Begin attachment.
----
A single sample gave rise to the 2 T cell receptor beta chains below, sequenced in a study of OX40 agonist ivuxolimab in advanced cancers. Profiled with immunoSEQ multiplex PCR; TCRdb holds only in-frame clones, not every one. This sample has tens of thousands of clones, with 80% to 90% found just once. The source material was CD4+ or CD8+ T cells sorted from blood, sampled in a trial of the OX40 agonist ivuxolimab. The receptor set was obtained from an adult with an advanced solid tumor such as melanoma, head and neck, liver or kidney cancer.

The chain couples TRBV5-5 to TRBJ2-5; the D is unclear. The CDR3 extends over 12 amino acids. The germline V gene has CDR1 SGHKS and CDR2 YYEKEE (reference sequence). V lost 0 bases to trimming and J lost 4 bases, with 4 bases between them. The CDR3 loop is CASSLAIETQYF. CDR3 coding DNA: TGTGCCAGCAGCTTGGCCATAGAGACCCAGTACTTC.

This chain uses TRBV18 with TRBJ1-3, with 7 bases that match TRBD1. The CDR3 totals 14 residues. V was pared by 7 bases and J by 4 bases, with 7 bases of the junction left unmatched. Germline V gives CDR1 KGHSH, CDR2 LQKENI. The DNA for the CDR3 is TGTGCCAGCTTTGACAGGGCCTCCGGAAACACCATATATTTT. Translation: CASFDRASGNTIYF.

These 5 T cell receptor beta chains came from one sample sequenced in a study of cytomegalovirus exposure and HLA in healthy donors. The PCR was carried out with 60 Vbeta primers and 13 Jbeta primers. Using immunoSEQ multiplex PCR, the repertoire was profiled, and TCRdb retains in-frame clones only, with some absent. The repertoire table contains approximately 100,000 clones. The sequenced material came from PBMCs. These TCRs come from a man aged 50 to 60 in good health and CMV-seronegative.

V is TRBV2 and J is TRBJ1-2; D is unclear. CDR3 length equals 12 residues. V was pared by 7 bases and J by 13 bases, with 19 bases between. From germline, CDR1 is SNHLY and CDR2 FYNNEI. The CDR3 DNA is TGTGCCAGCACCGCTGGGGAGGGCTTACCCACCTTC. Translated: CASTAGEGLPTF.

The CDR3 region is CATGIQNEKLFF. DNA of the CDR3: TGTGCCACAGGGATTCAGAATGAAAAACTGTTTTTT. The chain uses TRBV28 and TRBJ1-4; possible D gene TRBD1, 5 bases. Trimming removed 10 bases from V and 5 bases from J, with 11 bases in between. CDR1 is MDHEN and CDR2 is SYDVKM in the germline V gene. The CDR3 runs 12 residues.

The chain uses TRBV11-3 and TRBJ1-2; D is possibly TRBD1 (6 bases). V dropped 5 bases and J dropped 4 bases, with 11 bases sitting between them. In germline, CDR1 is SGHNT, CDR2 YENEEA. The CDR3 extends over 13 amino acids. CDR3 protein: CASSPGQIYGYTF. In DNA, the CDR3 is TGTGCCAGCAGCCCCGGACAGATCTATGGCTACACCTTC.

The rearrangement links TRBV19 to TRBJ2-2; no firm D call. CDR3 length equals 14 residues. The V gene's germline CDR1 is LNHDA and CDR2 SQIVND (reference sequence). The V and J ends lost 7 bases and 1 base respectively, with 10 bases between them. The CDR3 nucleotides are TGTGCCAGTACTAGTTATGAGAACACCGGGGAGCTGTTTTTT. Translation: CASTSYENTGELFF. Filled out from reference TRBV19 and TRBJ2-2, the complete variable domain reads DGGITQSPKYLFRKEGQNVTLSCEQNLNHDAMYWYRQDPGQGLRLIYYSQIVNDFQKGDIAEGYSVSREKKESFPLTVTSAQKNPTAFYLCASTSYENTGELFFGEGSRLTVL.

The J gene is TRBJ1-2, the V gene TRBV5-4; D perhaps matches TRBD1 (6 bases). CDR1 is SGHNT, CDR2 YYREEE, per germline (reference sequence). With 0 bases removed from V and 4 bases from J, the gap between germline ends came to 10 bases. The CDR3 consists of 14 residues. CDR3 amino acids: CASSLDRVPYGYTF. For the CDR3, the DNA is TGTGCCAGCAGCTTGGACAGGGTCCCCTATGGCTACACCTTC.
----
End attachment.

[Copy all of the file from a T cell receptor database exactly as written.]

A single sample gave rise to the 2 T cell receptor beta chains below, sequenced in a study of OX40 agonist ivuxolimab in advanced cancers. Profiled with immunoSEQ multiplex PCR; TCRdb holds only in-frame clones, not every one. This sample has tens of thousands of clones, with 80% to 90% found just once. The source material was CD4+ or CD8+ T cells sorted from blood, sampled in a trial of the OX40 agonist ivuxolimab. The receptor set was obtained from an adult with an advanced solid tumor such as melanoma, head and neck, liver or kidney cancer.

The chain couples TRBV5-5 to TRBJ2-5; the D is unclear. The CDR3 extends over 12 amino acids. The germline V gene has CDR1 SGHKS and CDR2 YYEKEE (reference sequence). V lost 0 bases to trimming and J lost 4 bases, with 4 bases between them. The CDR3 loop is CASSLAIETQYF. CDR3 coding DNA: TGTGCCAGCAGCTTGGCCATAGAGACCCAGTACTTC.

This chain uses TRBV18 with TRBJ1-3, with 7 bases that match TRBD1. The CDR3 totals 14 residues. V was pared by 7 bases and J by 4 bases, with 7 bases of the junction left unmatched. Germline V gives CDR1 KGHSH, CDR2 LQKENI. The DNA for the CDR3 is TGTGCCAGCTTTGACAGGGCCTCCGGAAACACCATATATTTT. Translation: CASFDRASGNTIYF.

These 5 T cell receptor beta chains came from one sample sequenced in a study of cytomegalovirus exposure and HLA in healthy donors. The PCR was carried out with 60 Vbeta primers and 13 Jbeta primers. Using immunoSEQ multiplex PCR, the repertoire was profiled, and TCRdb retains in-frame clones only, with some absent. The repertoire table contains approximately 100,000 clones. The sequenced material came from PBMCs. These TCRs come from a man aged 50 to 60 in good health and CMV-seronegative.

V is TRBV2 and J is TRBJ1-2; D is unclear. CDR3 length equals 12 residues. V was pared by 7 bases and J by 13 bases, with 19 bases between. From germline, CDR1 is SNHLY and CDR2 FYNNEI. The CDR3 DNA is TGTGCCAGCACCGCTGGGGAGGGCTTACCCACCTTC. Translated: CASTAGEGLPTF.

The CDR3 region is CATGIQNEKLFF. DNA of the CDR3: TGTGCCACAGGGATTCAGAATGAAAAACTGTTTTTT. The chain uses TRBV28 and TRBJ1-4; possible D gene TRBD1, 5 bases. Trimming removed 10 bases from V and 5 bases from J, with 11 bases in between. CDR1 is MDHEN and CDR2 is SYDVKM in the germline V gene. The CDR3 runs 12 residues.

The chain uses TRBV11-3 and TRBJ1-2; D is possibly TRBD1 (6 bases). V dropped 5 bases and J dropped 4 bases, with 11 bases sitting between them. In germline, CDR1 is SGHNT, CDR2 YENEEA. The CDR3 extends over 13 amino acids. CDR3 protein: CASSPGQIYGYTF. In DNA, the CDR3 is TGTGCCAGCAGCCCCGGACAGATCTATGGCTACACCTTC.

The rearrangement links TRBV19 to TRBJ2-2; no firm D call. CDR3 length equals 14 residues. The V gene's germline CDR1 is LNHDA and CDR2 SQIVND (reference sequence). The V and J ends lost 7 bases and 1 base respectively, with 10 bases between them. The CDR3 nucleotides are TGTGCCAGTACTAGTTATGAGAACACCGGGGAGCTGTTTTTT. Translation: CASTSYENTGELFF. Filled out from reference TRBV19 and TRBJ2-2, the complete variable domain reads DGGITQSPKYLFRKEGQNVTLSCEQNLNHDAMYWYRQDPGQGLRLIYYSQIVNDFQKGDIAEGYSVSREKKESFPLTVTSAQKNPTAFYLCASTSYENTGELFFGEGSRLTVL.

The J gene is TRBJ1-2, the V gene TRBV5-4; D perhaps matches TRBD1 (6 bases). CDR1 is SGHNT, CDR2 YYREEE, per germline (reference sequence). With 0 bases removed from V and 4 bases from J, the gap between germline ends came to 10 bases. The CDR3 consists of 14 residues. CDR3 amino acids: CASSLDRVPYGYTF. For the CDR3, the DNA is TGTGCCAGCAGCTTGGACAGGGTCCCCTATGGCTACACCTTC.